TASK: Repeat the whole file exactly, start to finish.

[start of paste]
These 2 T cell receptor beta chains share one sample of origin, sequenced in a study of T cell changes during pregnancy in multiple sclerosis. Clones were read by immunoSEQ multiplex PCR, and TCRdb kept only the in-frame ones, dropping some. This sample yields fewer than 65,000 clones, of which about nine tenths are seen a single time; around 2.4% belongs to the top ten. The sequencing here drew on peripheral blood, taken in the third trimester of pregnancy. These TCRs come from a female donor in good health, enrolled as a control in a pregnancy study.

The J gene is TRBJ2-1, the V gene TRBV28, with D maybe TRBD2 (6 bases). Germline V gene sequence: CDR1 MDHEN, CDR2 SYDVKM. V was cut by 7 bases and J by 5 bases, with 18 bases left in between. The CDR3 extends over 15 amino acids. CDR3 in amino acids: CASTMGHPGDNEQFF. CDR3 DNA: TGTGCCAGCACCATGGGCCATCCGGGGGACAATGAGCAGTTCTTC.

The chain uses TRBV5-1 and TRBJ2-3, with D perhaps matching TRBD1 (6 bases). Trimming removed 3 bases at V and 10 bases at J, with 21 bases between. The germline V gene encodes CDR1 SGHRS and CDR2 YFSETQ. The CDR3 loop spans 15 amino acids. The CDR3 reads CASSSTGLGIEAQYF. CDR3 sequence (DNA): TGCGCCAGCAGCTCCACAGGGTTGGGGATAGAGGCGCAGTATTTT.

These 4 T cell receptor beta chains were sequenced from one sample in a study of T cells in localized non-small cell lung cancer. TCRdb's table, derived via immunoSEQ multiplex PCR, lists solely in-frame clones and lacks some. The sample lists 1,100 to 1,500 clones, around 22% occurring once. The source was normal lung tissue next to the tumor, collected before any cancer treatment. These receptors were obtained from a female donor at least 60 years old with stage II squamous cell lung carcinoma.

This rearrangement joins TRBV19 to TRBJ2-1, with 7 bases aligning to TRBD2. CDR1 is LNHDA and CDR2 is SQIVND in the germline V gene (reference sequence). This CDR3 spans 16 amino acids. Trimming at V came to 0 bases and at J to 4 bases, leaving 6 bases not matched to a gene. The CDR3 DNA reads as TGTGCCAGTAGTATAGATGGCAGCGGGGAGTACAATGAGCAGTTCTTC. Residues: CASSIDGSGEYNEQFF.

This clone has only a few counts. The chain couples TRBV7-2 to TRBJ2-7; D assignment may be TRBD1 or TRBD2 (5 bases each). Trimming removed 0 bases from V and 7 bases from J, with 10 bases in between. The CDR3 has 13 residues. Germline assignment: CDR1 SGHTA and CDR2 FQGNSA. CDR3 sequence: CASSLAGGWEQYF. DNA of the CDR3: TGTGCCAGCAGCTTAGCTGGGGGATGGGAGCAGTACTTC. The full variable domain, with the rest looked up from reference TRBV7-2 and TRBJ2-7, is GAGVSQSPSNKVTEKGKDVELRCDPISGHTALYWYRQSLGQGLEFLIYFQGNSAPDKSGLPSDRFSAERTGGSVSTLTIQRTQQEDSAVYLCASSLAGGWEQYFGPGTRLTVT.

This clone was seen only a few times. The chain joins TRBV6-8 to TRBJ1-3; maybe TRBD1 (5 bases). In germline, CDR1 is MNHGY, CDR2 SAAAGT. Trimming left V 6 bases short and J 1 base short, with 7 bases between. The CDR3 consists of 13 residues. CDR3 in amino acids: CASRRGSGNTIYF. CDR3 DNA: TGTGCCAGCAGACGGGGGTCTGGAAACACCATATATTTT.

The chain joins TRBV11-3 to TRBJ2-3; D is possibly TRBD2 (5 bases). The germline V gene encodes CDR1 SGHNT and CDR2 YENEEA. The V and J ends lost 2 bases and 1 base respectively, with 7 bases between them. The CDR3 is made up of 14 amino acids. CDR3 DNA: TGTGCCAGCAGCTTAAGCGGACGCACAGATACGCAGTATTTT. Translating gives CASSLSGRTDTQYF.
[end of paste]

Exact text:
These 2 T cell receptor beta chains share one sample of origin, sequenced in a study of T cell changes during pregnancy in multiple sclerosis. Clones were read by immunoSEQ multiplex PCR, and TCRdb kept only the in-frame ones, dropping some. This sample yields fewer than 65,000 clones, of which about nine tenths are seen a single time; around 2.4% belongs to the top ten. The sequencing here drew on peripheral blood, taken in the third trimester of pregnancy. These TCRs come from a female donor in good health, enrolled as a control in a pregnancy study.

The J gene is TRBJ2-1, the V gene TRBV28, with D maybe TRBD2 (6 bases). Germline V gene sequence: CDR1 MDHEN, CDR2 SYDVKM. V was cut by 7 bases and J by 5 bases, with 18 bases left in between. The CDR3 extends over 15 amino acids. CDR3 in amino acids: CASTMGHPGDNEQFF. CDR3 DNA: TGTGCCAGCACCATGGGCCATCCGGGGGACAATGAGCAGTTCTTC.

The chain uses TRBV5-1 and TRBJ2-3, with D perhaps matching TRBD1 (6 bases). Trimming removed 3 bases at V and 10 bases at J, with 21 bases between. The germline V gene encodes CDR1 SGHRS and CDR2 YFSETQ. The CDR3 loop spans 15 amino acids. The CDR3 reads CASSSTGLGIEAQYF. CDR3 sequence (DNA): TGCGCCAGCAGCTCCACAGGGTTGGGGATAGAGGCGCAGTATTTT.

These 4 T cell receptor beta chains were sequenced from one sample in a study of T cells in localized non-small cell lung cancer. TCRdb's table, derived via immunoSEQ multiplex PCR, lists solely in-frame clones and lacks some. The sample lists 1,100 to 1,500 clones, around 22% occurring once. The source was normal lung tissue next to the tumor, collected before any cancer treatment. These receptors were obtained from a female donor at least 60 years old with stage II squamous cell lung carcinoma.

This rearrangement joins TRBV19 to TRBJ2-1, with 7 bases aligning to TRBD2. CDR1 is LNHDA and CDR2 is SQIVND in the germline V gene (reference sequence). This CDR3 spans 16 amino acids. Trimming at V came to 0 bases and at J to 4 bases, leaving 6 bases not matched to a gene. The CDR3 DNA reads as TGTGCCAGTAGTATAGATGGCAGCGGGGAGTACAATGAGCAGTTCTTC. Residues: CASSIDGSGEYNEQFF.

This clone has only a few counts. The chain couples TRBV7-2 to TRBJ2-7; D assignment may be TRBD1 or TRBD2 (5 bases each). Trimming removed 0 bases from V and 7 bases from J, with 10 bases in between. The CDR3 has 13 residues. Germline assignment: CDR1 SGHTA and CDR2 FQGNSA. CDR3 sequence: CASSLAGGWEQYF. DNA of the CDR3: TGTGCCAGCAGCTTAGCTGGGGGATGGGAGCAGTACTTC. The full variable domain, with the rest looked up from reference TRBV7-2 and TRBJ2-7, is GAGVSQSPSNKVTEKGKDVELRCDPISGHTALYWYRQSLGQGLEFLIYFQGNSAPDKSGLPSDRFSAERTGGSVSTLTIQRTQQEDSAVYLCASSLAGGWEQYFGPGTRLTVT.

This clone was seen only a few times. The chain joins TRBV6-8 to TRBJ1-3; maybe TRBD1 (5 bases). In germline, CDR1 is MNHGY, CDR2 SAAAGT. Trimming left V 6 bases short and J 1 base short, with 7 bases between. The CDR3 consists of 13 residues. CDR3 in amino acids: CASRRGSGNTIYF. CDR3 DNA: TGTGCCAGCAGACGGGGGTCTGGAAACACCATATATTTT.

The chain joins TRBV11-3 to TRBJ2-3; D is possibly TRBD2 (5 bases). The germline V gene encodes CDR1 SGHNT and CDR2 YENEEA. The V and J ends lost 2 bases and 1 base respectively, with 7 bases between them. The CDR3 is made up of 14 amino acids. CDR3 DNA: TGTGCCAGCAGCTTAAGCGGACGCACAGATACGCAGTATTTT. Translating gives CASSLSGRTDTQYF.